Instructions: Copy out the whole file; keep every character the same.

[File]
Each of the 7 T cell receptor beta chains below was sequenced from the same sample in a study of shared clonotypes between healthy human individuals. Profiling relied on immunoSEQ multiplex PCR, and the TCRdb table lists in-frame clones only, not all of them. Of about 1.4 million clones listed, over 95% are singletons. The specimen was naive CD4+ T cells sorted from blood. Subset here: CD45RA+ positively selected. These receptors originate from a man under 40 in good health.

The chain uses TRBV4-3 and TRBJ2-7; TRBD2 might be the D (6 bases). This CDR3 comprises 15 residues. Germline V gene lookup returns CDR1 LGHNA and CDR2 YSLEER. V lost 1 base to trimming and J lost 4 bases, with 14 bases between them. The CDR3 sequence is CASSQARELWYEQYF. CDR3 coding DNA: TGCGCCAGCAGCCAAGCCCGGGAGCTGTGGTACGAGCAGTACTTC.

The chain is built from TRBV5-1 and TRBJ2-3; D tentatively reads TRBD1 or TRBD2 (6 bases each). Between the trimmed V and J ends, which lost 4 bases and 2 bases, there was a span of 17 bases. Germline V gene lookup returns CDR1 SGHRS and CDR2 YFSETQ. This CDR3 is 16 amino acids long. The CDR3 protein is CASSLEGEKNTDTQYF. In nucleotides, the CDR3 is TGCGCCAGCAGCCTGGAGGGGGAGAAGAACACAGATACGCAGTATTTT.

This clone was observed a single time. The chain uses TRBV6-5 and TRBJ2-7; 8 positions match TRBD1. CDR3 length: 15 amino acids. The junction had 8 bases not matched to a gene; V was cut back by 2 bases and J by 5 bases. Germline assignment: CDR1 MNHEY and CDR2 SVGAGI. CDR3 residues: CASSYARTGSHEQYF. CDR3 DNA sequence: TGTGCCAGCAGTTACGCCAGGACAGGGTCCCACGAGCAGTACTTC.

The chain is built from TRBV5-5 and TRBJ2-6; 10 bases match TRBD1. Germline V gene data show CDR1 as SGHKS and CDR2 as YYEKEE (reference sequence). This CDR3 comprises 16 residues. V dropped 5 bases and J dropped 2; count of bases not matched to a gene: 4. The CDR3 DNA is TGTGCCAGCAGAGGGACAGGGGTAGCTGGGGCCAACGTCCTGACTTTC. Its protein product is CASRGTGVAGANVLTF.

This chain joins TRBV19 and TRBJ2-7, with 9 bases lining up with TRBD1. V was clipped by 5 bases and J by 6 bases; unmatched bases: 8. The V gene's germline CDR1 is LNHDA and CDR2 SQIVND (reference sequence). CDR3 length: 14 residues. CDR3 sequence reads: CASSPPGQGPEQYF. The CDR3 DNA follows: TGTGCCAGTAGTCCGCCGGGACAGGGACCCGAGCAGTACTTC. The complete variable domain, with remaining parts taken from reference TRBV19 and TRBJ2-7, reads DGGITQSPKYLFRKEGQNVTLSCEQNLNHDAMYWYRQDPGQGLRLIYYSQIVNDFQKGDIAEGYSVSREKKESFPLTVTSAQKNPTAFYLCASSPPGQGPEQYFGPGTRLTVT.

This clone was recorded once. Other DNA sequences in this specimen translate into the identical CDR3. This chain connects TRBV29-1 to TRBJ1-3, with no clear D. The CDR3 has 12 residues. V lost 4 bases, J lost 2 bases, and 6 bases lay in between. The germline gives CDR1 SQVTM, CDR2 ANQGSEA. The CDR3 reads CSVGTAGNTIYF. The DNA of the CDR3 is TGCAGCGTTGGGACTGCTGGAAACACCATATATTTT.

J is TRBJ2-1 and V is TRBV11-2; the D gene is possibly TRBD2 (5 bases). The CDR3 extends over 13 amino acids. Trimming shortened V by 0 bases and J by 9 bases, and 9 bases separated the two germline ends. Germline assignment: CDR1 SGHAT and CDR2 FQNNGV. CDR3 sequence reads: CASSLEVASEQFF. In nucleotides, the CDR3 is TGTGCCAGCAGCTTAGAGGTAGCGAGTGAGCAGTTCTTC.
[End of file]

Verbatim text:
Each of the 7 T cell receptor beta chains below was sequenced from the same sample in a study of shared clonotypes between healthy human individuals. Profiling relied on immunoSEQ multiplex PCR, and the TCRdb table lists in-frame clones only, not all of them. Of about 1.4 million clones listed, over 95% are singletons. The specimen was naive CD4+ T cells sorted from blood. Subset here: CD45RA+ positively selected. These receptors originate from a man under 40 in good health.

The chain uses TRBV4-3 and TRBJ2-7; TRBD2 might be the D (6 bases). This CDR3 comprises 15 residues. Germline V gene lookup returns CDR1 LGHNA and CDR2 YSLEER. V lost 1 base to trimming and J lost 4 bases, with 14 bases between them. The CDR3 sequence is CASSQARELWYEQYF. CDR3 coding DNA: TGCGCCAGCAGCCAAGCCCGGGAGCTGTGGTACGAGCAGTACTTC.

The chain is built from TRBV5-1 and TRBJ2-3; D tentatively reads TRBD1 or TRBD2 (6 bases each). Between the trimmed V and J ends, which lost 4 bases and 2 bases, there was a span of 17 bases. Germline V gene lookup returns CDR1 SGHRS and CDR2 YFSETQ. This CDR3 is 16 amino acids long. The CDR3 protein is CASSLEGEKNTDTQYF. In nucleotides, the CDR3 is TGCGCCAGCAGCCTGGAGGGGGAGAAGAACACAGATACGCAGTATTTT.

This clone was observed a single time. The chain uses TRBV6-5 and TRBJ2-7; 8 positions match TRBD1. CDR3 length: 15 amino acids. The junction had 8 bases not matched to a gene; V was cut back by 2 bases and J by 5 bases. Germline assignment: CDR1 MNHEY and CDR2 SVGAGI. CDR3 residues: CASSYARTGSHEQYF. CDR3 DNA sequence: TGTGCCAGCAGTTACGCCAGGACAGGGTCCCACGAGCAGTACTTC.

The chain is built from TRBV5-5 and TRBJ2-6; 10 bases match TRBD1. Germline V gene data show CDR1 as SGHKS and CDR2 as YYEKEE (reference sequence). This CDR3 comprises 16 residues. V dropped 5 bases and J dropped 2; count of bases not matched to a gene: 4. The CDR3 DNA is TGTGCCAGCAGAGGGACAGGGGTAGCTGGGGCCAACGTCCTGACTTTC. Its protein product is CASRGTGVAGANVLTF.

This chain joins TRBV19 and TRBJ2-7, with 9 bases lining up with TRBD1. V was clipped by 5 bases and J by 6 bases; unmatched bases: 8. The V gene's germline CDR1 is LNHDA and CDR2 SQIVND (reference sequence). CDR3 length: 14 residues. CDR3 sequence reads: CASSPPGQGPEQYF. The CDR3 DNA follows: TGTGCCAGTAGTCCGCCGGGACAGGGACCCGAGCAGTACTTC. The complete variable domain, with remaining parts taken from reference TRBV19 and TRBJ2-7, reads DGGITQSPKYLFRKEGQNVTLSCEQNLNHDAMYWYRQDPGQGLRLIYYSQIVNDFQKGDIAEGYSVSREKKESFPLTVTSAQKNPTAFYLCASSPPGQGPEQYFGPGTRLTVT.

This clone was recorded once. Other DNA sequences in this specimen translate into the identical CDR3. This chain connects TRBV29-1 to TRBJ1-3, with no clear D. The CDR3 has 12 residues. V lost 4 bases, J lost 2 bases, and 6 bases lay in between. The germline gives CDR1 SQVTM, CDR2 ANQGSEA. The CDR3 reads CSVGTAGNTIYF. The DNA of the CDR3 is TGCAGCGTTGGGACTGCTGGAAACACCATATATTTT.

J is TRBJ2-1 and V is TRBV11-2; the D gene is possibly TRBD2 (5 bases). The CDR3 extends over 13 amino acids. Trimming shortened V by 0 bases and J by 9 bases, and 9 bases separated the two germline ends. Germline assignment: CDR1 SGHAT and CDR2 FQNNGV. CDR3 sequence reads: CASSLEVASEQFF. In nucleotides, the CDR3 is TGTGCCAGCAGCTTAGAGGTAGCGAGTGAGCAGTTCTTC.